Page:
Tasos Touloupis of Birmingham, Alabama, remembers an old Greek expression, “philoxenia,” which means “friends to strangers.” It’s an attitude the Greeks share with Southerners. Maybe that’s why, for the last 100 years, Greek immigrant families in Alabama have been changing the way we eat.
Story by Jennifer Kornegay | Photographs by Caleb Chancey
The line was at least 150 people deep. It was only April 29, but summer had come on early, pushing temps up into the 90s and bringing humidity down like a Kool-Aid-soaked blanket, wet and sticky. Old ladies pinched balled up tissues from their purses to dab the beads of sweat from under their eyes. A little boy pulled his T-shirt over his face to wipe away streams of perspiration running down his plump cheeks (a swelter self-induced by chasing his brother in circles until his huffing caused his mama to tell him to “stand still and breathe”).
This serpentine stretch of folks was barely crawling along Dexter Avenue in downtown Montgomery, Alabama, but despite the intense heat and the long wait, most in the crowd were smiling. It was a party, after all, a celebration of 100 years (in the same spot) for Chris’ Hot Dogs, the capital city eating institution that a Greek immigrant founded on May 1, 1917. They’d come for a dog (or three) — as heavy with history as with onions, kraut, and sauce — and were happy to stick around for it.
Christopher Anastasios Katechis left Greece in 1916, entered the United States via Ellis Island, and headed south, to Montgomery, where an uncle had already settled. He took over the uncle’s fruit stand, and added an offering — hot dogs, like the ones he’d enjoyed at Coney Island when he first arrived in New York. But Chris Katechis added a runny, spicy, tangy chili sauce to his dogs that started bringing folks to his little lean-to, built up against a corner building, in droves. They didn’t want peaches or pears; they wanted hot dogs, Chris’ hot dogs, and they’ve wanted them — and come from near and far to get them — for a century since.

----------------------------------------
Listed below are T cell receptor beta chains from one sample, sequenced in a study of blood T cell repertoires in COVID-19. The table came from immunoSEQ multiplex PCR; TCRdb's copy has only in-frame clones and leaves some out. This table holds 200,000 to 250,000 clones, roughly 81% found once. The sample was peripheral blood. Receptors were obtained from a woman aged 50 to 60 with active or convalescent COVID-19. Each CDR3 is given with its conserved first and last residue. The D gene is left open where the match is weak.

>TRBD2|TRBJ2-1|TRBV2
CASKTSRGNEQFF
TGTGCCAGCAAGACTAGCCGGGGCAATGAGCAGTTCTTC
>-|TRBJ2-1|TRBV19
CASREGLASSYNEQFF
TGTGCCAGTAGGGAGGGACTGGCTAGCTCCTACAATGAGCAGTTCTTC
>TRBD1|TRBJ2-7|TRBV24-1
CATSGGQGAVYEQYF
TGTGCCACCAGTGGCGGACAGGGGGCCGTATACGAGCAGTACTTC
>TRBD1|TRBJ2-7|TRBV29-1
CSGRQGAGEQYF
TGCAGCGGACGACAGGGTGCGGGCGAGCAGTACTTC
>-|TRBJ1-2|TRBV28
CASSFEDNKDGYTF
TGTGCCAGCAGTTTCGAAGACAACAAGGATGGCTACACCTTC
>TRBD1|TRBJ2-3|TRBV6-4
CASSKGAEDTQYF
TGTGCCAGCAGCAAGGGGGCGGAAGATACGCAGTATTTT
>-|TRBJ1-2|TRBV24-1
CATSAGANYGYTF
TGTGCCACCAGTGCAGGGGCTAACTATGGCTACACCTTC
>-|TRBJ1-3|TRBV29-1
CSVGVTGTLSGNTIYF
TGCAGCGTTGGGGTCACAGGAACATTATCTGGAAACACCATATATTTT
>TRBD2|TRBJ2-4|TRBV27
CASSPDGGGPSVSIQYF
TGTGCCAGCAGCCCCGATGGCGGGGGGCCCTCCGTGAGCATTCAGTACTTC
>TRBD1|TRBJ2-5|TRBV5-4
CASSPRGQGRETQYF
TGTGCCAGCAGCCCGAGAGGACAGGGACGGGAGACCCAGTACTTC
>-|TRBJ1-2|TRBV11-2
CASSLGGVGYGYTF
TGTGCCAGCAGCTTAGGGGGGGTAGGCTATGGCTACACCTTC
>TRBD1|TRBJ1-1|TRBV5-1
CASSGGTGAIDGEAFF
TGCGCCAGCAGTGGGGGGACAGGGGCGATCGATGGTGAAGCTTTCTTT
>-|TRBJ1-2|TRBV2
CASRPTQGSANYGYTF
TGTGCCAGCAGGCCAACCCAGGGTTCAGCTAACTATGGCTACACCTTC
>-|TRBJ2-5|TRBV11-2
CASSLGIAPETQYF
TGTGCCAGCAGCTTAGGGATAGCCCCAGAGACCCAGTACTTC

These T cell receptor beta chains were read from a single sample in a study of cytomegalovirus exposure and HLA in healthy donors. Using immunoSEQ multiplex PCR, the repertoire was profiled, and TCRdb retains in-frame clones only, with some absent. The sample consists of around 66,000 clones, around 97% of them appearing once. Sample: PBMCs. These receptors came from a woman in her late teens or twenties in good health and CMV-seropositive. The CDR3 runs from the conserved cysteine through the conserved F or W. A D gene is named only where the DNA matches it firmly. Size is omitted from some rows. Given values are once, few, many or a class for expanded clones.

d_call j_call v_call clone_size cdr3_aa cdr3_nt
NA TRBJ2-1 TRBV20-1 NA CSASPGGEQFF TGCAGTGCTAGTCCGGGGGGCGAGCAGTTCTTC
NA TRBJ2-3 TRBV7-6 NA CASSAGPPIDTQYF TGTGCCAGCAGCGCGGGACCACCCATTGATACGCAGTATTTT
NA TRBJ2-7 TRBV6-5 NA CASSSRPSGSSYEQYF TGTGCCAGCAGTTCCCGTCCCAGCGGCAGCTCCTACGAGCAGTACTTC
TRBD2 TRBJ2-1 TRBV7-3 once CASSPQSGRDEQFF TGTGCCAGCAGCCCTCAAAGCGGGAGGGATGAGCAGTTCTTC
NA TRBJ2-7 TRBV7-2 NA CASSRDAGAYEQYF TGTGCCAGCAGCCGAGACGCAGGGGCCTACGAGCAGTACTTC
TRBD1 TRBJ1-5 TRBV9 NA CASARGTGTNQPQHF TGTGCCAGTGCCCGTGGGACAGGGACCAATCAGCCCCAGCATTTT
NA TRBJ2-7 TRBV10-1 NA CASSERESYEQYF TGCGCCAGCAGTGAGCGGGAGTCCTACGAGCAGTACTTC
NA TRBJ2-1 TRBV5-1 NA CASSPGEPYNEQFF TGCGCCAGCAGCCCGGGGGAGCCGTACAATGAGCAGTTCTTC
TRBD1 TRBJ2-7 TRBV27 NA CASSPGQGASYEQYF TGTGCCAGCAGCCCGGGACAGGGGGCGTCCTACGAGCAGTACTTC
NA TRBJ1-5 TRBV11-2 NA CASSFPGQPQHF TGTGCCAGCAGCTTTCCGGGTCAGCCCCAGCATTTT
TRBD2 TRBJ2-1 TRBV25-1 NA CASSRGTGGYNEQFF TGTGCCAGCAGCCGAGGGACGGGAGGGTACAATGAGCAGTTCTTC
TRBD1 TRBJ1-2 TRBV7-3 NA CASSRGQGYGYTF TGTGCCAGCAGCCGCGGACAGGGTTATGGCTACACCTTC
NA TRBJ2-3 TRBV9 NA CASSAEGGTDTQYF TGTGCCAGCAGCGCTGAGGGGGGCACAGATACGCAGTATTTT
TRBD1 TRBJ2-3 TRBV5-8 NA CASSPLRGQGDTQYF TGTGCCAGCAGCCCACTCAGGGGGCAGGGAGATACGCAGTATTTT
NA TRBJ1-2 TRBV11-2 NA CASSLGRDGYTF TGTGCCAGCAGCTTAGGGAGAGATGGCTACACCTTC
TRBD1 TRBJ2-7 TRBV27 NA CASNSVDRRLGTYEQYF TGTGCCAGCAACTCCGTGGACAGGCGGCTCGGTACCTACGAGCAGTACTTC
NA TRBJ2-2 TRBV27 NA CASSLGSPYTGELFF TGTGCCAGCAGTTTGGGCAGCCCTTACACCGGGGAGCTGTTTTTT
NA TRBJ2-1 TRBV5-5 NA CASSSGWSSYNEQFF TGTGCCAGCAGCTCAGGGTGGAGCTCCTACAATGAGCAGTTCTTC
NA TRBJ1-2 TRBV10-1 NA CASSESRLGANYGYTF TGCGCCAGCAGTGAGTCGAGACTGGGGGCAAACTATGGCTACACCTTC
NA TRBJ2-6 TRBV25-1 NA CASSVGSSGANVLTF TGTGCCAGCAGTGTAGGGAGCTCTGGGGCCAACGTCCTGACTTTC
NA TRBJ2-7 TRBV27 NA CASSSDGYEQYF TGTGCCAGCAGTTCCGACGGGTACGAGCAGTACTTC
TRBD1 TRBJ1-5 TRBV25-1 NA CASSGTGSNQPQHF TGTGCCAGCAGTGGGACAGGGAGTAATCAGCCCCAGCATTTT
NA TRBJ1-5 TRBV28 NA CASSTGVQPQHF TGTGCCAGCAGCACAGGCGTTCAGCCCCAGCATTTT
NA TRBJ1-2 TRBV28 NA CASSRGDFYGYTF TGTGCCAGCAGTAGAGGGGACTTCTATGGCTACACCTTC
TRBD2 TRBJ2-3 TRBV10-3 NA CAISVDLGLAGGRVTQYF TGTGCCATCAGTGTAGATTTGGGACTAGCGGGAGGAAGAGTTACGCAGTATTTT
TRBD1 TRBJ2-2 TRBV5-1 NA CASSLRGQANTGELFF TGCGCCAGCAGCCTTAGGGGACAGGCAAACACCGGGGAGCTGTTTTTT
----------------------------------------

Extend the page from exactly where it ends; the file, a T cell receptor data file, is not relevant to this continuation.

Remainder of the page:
Chris’ son, Theo, and Theo’s son, Costas (called Gus), run things today. In 100 years of business, there have been challenges and lean times, but simply surviving for that long equals success. Judging from how Chris’ stays packed (particularly at lunchtime) — every day but Sunday, when it’s closed — it’s thriving.
On a recent morning at Chris’, Gus stands behind the lunch counter’s faded Formica top, its starburst pattern worn almost to blank white. He keeps stopping mid-thought to greet regulars and, prompted by yelled warnings of “hot sauce behind ya!,” move out of his cook’s way. But he finally summed up his feelings.
“My granddad would be proud we are still here, doing it the way he did,” Gus says. “He believed so strongly in the American dream; he lived it and made it possible for his family to live it, too.”
His grandfather Chris’ story is not unusual. Millions of immigrants have come here, worked hard, and created better lives for themselves and their loved ones. But look deeper, and you see evidence of a phenomenon that took root 100 years ago: A significant percentage of Greek immigrants in the early 20th century went into the food industry.
You see the evidence clearly in Alabama.